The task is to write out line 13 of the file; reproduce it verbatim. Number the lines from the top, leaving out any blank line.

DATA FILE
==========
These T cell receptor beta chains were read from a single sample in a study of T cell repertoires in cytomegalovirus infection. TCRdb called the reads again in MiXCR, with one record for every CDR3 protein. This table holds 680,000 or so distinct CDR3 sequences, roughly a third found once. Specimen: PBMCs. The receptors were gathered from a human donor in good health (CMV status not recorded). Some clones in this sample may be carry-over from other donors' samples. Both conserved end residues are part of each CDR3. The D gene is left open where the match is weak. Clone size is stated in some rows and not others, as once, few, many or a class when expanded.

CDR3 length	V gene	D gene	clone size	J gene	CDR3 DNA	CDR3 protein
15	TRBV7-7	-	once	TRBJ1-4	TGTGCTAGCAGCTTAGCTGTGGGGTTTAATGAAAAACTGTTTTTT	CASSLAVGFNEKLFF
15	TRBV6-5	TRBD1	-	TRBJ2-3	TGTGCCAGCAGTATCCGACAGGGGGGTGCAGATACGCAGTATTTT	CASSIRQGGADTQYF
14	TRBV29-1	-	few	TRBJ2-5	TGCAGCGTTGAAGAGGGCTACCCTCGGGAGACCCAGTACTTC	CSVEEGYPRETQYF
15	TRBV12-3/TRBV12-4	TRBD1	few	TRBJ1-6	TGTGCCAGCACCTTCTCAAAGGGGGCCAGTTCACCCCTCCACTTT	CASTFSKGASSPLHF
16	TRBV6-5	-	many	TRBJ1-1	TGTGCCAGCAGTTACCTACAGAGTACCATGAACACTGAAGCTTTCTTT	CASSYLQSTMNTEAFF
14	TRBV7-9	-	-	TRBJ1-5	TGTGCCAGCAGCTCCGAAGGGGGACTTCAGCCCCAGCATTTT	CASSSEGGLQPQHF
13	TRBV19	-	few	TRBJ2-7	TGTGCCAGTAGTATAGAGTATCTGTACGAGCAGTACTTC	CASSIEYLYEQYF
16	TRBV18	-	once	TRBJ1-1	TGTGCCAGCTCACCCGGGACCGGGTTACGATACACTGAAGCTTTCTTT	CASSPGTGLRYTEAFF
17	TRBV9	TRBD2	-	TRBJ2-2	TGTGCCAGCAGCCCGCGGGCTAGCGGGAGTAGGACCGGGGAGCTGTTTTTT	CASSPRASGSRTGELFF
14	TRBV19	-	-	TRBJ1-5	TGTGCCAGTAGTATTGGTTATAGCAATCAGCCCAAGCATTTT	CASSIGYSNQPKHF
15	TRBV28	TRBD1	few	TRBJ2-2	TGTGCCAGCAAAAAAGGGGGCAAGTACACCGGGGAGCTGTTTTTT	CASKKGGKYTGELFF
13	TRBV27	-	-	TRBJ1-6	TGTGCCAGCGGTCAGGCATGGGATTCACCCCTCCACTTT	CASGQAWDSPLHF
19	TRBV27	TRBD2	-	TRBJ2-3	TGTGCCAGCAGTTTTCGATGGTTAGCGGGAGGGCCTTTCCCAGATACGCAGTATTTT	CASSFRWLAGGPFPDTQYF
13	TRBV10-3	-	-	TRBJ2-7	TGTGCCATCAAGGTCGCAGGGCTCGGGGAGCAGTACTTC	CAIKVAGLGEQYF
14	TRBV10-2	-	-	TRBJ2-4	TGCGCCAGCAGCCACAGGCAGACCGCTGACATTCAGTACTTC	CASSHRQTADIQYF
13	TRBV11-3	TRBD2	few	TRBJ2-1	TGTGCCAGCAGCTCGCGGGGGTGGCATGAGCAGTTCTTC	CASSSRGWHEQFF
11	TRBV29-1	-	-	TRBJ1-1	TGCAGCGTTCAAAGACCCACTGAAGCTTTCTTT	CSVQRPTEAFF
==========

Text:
15	TRBV28	TRBD1	few	TRBJ2-2	TGTGCCAGCAAAAAAGGGGGCAAGTACACCGGGGAGCTGTTTTTT	CASKKGGKYTGELFF